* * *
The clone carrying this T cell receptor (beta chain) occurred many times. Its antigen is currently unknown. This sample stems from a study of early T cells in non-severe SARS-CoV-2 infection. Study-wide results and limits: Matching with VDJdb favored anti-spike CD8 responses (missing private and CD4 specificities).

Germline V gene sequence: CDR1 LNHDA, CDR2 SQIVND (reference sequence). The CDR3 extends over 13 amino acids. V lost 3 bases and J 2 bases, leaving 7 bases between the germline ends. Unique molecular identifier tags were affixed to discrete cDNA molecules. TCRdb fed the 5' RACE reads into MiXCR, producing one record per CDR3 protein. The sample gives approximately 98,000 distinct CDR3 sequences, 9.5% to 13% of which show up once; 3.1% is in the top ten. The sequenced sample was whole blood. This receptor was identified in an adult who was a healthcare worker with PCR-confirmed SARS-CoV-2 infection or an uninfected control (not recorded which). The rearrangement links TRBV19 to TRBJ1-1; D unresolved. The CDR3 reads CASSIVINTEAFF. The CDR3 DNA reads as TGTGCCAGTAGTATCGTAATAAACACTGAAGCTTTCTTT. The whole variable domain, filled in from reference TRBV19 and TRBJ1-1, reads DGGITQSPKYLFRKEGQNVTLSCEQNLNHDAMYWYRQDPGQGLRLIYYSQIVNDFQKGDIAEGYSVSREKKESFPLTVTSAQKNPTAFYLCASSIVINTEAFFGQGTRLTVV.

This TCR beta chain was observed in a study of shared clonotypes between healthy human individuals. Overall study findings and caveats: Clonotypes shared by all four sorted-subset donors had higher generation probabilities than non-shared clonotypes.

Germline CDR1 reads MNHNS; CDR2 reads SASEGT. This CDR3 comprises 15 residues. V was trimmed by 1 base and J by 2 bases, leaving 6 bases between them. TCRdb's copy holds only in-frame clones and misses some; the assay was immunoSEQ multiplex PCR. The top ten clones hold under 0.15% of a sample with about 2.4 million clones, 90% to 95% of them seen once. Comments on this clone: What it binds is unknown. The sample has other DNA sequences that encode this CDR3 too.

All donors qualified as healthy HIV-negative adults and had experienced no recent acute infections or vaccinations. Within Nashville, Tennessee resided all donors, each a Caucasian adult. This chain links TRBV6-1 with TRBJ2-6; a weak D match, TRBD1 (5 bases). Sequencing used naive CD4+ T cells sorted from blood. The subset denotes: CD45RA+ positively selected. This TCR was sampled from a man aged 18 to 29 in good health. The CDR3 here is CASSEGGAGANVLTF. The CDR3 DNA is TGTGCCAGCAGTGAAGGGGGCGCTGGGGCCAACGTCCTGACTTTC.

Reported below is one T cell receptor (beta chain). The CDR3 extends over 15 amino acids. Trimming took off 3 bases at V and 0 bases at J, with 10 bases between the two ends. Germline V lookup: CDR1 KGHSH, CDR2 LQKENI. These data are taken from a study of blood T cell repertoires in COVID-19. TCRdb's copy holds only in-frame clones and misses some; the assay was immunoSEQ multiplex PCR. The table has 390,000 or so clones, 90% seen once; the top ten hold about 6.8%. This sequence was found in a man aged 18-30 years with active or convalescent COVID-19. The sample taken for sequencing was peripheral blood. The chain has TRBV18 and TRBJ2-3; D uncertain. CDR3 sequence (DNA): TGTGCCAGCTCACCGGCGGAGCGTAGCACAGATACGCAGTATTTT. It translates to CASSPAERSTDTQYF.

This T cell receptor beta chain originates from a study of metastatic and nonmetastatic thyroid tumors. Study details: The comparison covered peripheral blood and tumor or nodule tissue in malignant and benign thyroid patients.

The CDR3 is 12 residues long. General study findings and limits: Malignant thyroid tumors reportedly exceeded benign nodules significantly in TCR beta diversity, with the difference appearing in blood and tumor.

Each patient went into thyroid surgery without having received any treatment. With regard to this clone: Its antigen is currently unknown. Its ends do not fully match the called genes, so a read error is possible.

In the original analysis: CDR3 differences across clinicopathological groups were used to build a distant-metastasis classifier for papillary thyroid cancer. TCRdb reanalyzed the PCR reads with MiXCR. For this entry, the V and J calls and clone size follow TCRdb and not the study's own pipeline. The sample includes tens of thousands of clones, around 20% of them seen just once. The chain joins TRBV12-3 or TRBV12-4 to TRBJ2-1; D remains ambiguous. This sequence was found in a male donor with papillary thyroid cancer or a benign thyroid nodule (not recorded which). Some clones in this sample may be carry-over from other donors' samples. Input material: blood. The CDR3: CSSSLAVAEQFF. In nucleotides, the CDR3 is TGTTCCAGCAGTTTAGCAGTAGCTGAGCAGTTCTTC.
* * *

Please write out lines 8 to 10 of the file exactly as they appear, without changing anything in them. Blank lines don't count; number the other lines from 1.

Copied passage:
The CDR3 is 12 residues long. General study findings and limits: Malignant thyroid tumors reportedly exceeded benign nodules significantly in TCR beta diversity, with the difference appearing in blood and tumor.

Each patient went into thyroid surgery without having received any treatment. With regard to this clone: Its antigen is currently unknown. Its ends do not fully match the called genes, so a read error is possible.

In the original analysis: CDR3 differences across clinicopathological groups were used to build a distant-metastasis classifier for papillary thyroid cancer. TCRdb reanalyzed the PCR reads with MiXCR. For this entry, the V and J calls and clone size follow TCRdb and not the study's own pipeline. The sample includes tens of thousands of clones, around 20% of them seen just once. The chain joins TRBV12-3 or TRBV12-4 to TRBJ2-1; D remains ambiguous. This sequence was found in a male donor with papillary thyroid cancer or a benign thyroid nodule (not recorded which). Some clones in this sample may be carry-over from other donors' samples. Input material: blood. The CDR3: CSSSLAVAEQFF. In nucleotides, the CDR3 is TGTTCCAGCAGTTTAGCAGTAGCTGAGCAGTTCTTC.